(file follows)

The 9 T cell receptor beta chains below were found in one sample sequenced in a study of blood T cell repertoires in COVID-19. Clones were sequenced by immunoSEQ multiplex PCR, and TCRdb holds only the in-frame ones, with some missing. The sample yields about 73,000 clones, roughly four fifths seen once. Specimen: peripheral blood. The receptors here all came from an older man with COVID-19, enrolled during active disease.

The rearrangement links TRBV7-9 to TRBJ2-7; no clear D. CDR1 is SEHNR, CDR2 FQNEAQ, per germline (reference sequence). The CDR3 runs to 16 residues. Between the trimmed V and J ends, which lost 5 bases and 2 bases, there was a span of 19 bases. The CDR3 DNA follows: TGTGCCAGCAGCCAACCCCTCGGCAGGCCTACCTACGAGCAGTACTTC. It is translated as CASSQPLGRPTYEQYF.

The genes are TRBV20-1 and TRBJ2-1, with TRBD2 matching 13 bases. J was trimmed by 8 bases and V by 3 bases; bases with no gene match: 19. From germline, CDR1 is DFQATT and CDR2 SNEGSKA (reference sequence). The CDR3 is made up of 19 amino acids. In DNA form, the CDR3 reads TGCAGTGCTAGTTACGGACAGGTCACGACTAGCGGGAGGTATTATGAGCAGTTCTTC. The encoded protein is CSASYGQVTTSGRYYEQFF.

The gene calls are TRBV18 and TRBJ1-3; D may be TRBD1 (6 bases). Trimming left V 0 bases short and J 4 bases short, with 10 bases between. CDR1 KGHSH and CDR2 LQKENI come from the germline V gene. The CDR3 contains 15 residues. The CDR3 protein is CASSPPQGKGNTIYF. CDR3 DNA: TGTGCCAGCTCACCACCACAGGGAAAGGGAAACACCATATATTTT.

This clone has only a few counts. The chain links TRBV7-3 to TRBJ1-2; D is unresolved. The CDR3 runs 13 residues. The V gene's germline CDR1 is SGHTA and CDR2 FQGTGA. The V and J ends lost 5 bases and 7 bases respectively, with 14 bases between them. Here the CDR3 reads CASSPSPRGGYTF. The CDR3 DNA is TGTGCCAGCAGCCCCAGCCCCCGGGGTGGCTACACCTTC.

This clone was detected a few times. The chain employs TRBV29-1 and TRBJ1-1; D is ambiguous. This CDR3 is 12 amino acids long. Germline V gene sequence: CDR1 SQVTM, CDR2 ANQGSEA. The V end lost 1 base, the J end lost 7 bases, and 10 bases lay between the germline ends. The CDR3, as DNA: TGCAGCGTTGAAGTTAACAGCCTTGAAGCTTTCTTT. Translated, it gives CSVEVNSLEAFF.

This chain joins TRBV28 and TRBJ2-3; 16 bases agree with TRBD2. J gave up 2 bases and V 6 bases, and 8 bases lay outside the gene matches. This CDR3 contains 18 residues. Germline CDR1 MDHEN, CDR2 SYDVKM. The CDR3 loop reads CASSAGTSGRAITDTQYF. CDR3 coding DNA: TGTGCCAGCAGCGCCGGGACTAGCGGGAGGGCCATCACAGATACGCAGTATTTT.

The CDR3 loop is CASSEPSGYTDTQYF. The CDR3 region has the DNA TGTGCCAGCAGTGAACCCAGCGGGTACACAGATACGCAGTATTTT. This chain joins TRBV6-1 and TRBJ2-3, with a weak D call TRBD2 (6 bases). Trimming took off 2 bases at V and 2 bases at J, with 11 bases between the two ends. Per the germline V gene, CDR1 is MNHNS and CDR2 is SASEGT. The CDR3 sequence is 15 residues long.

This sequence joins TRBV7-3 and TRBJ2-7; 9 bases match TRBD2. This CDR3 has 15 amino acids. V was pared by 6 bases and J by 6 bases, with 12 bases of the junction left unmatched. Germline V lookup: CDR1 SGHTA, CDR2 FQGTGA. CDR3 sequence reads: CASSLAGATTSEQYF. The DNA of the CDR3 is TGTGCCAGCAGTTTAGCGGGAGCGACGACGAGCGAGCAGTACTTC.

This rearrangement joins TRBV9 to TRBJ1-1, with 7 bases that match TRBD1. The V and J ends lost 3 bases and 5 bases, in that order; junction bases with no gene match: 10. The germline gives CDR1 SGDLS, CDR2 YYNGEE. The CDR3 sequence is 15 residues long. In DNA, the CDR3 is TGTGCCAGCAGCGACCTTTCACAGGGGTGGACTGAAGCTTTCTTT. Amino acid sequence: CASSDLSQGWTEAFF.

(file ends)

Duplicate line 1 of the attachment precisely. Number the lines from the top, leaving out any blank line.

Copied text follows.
The 9 T cell receptor beta chains below were found in one sample sequenced in a study of blood T cell repertoires in COVID-19. Clones were sequenced by immunoSEQ multiplex PCR, and TCRdb holds only the in-frame ones, with some missing. The sample yields about 73,000 clones, roughly four fifths seen once. Specimen: peripheral blood. The receptors here all came from an older man with COVID-19, enrolled during active disease.